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This article in SSSAJ

  1. Vol. 43 No. 3, p. 488-493
    Received: Oct 2, 1978
    Accepted: Feb 22, 1979

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Aluminum Organic Matter in Acid Soils: Buffering and Solution Aluminum Activity1

  1. P. R. Bloom,
  2. M. B. McBride and
  3. R. M. Weaver2



The variation of solution Al3+ activity with pH, the effect of suspending salt solution cation on Al3+ activity, and the buffering intensity were determined for salt solution suspensions of three soil samples and an Al substituted peat that contained one equivalent of Al3+ for each equivalent of carboxyl groups. The soil samples used were a surface and a subsurface horizon of an Inceptisol from New York and a surface horizon of an Oxisol from Brazil. The soils were equilibrated for periods of up to 35 days in 0.02N solutions of the chlorides of K+, Na+, Ca2+, Mg2+, Cu2+ and La3+ with the addition of acid or base. In the pH range 3.9 to 4.9, plots of pH vs. pAl were linear with ΔpAl/ΔpH<2.5, significantly different from the value of 3 predicted by Al(OH)3 solubility. At a given pH, Al3+ activity was a function of the solution cation. The Al substituted peat in 0.02N CaCl2 gave a pH vs. pAl plot very similar to that of the surface horizon of the Inceptisol. Also, the addition of partially rotted leaf humus to the Inceptisol subsoil caused a reduction of Al3+ activity at any given pH even after 35 days of equilibration.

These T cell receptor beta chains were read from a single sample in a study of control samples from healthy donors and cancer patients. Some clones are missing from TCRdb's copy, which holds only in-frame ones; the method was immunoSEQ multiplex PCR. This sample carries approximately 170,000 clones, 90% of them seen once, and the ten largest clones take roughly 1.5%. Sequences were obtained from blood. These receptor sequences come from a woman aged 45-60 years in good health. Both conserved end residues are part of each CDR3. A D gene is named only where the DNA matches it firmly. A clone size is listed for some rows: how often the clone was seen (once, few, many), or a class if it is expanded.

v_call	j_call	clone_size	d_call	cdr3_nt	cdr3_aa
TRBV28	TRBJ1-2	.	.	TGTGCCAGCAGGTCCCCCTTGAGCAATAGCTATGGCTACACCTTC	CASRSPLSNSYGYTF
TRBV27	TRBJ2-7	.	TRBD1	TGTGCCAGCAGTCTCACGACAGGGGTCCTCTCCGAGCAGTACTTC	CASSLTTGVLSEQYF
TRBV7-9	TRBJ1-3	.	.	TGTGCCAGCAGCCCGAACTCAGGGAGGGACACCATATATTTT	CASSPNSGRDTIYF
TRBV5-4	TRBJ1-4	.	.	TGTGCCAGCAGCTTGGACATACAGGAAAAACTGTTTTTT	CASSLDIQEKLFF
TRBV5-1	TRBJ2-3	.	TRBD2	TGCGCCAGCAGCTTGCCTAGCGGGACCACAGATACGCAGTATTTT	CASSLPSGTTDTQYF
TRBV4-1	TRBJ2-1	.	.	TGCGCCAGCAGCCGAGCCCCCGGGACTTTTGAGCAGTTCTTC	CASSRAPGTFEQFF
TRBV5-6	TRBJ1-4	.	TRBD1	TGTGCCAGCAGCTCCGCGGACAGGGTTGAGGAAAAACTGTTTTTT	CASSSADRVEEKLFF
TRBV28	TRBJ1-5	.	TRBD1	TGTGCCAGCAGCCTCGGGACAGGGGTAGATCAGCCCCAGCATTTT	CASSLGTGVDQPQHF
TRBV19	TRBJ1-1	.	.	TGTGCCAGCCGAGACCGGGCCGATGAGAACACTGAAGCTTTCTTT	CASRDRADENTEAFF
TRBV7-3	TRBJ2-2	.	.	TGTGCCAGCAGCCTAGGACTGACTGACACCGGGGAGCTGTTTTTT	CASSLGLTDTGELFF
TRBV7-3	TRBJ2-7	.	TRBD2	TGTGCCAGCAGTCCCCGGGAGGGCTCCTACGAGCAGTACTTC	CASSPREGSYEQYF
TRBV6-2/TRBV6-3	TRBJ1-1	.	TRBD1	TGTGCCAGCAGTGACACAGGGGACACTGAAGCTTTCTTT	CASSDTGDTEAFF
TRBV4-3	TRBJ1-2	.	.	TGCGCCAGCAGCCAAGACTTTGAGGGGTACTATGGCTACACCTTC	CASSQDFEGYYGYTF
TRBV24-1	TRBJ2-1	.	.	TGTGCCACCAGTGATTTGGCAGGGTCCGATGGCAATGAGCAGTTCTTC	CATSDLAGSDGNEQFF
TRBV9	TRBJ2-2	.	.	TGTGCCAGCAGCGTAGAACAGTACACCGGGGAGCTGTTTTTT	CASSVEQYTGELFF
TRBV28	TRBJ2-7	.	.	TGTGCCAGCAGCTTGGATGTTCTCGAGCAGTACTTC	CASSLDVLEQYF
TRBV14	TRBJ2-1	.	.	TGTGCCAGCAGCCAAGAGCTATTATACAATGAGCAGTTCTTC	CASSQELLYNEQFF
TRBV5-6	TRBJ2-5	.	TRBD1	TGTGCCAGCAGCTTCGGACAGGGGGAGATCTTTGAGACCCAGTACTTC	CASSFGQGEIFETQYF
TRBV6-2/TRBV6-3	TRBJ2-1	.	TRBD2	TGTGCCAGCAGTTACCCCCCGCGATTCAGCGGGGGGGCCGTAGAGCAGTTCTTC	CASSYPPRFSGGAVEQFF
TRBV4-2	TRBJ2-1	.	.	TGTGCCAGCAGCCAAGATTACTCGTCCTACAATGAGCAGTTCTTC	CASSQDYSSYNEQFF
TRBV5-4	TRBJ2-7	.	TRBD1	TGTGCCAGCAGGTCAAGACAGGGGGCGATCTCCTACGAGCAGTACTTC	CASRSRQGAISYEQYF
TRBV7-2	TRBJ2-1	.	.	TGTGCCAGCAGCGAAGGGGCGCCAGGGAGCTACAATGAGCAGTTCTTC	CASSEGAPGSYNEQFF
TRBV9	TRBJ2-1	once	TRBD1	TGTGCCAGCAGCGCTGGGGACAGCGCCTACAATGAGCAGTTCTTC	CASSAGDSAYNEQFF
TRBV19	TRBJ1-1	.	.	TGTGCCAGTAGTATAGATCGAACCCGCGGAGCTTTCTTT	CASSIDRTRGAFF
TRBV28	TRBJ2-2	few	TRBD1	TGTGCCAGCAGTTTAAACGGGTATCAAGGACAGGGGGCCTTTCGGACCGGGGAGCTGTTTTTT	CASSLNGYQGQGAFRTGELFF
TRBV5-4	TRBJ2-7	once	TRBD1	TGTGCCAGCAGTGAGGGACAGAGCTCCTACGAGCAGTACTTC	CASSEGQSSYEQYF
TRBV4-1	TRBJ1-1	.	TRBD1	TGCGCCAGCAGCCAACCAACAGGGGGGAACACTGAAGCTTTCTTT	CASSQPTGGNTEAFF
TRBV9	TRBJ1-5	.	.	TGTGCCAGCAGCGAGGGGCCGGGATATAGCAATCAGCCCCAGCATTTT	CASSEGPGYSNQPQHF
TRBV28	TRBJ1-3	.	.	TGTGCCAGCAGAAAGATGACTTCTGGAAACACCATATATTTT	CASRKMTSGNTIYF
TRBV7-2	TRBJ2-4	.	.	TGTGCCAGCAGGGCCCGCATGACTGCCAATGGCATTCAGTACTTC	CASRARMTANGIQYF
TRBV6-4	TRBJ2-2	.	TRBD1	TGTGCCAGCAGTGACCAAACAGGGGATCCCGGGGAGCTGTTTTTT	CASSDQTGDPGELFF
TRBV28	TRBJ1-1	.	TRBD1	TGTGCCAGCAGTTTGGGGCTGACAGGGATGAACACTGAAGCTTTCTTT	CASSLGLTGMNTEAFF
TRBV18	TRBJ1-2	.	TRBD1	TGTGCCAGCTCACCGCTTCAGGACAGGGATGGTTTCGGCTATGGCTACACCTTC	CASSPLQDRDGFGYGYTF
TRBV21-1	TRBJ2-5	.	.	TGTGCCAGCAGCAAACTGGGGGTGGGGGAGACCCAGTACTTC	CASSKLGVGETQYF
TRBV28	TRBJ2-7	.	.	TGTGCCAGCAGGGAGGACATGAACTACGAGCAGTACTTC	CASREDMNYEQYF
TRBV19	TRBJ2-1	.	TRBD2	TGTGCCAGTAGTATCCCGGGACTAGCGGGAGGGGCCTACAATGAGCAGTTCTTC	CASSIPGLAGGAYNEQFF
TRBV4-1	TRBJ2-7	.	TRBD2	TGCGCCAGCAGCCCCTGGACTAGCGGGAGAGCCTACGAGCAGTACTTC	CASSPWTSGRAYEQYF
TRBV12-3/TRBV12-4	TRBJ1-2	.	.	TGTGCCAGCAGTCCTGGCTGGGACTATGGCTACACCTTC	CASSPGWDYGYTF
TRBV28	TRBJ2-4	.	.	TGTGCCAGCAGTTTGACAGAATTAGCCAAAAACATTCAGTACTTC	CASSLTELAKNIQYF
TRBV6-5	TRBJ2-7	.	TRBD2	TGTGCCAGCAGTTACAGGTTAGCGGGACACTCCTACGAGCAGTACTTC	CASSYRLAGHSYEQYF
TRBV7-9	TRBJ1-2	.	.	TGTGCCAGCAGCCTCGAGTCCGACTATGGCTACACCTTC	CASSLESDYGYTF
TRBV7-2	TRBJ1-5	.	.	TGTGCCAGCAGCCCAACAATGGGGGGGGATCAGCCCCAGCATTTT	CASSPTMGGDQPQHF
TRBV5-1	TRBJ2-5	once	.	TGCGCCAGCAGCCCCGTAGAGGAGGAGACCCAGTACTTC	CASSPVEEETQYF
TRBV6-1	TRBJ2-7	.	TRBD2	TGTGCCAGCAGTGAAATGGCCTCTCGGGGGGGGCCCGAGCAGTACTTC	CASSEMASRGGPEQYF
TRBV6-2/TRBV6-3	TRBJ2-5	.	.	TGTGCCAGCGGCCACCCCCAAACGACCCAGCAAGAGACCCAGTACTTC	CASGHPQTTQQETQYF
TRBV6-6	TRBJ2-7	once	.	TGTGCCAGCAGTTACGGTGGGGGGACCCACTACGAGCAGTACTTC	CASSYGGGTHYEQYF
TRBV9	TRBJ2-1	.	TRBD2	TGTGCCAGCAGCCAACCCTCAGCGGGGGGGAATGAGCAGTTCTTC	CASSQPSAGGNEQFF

It was concluded that hydrolysis of organically bound Al is a major source of buffering in the pH range of 4 to 5 for dilute salt suspensions of acid soils and that exchange of Al ions from organic matter exchange sites controls the relationship between pH and Al3+ activity in acid soils that have a low amount of permanent charge CEC relative to the quantity of organic matter.

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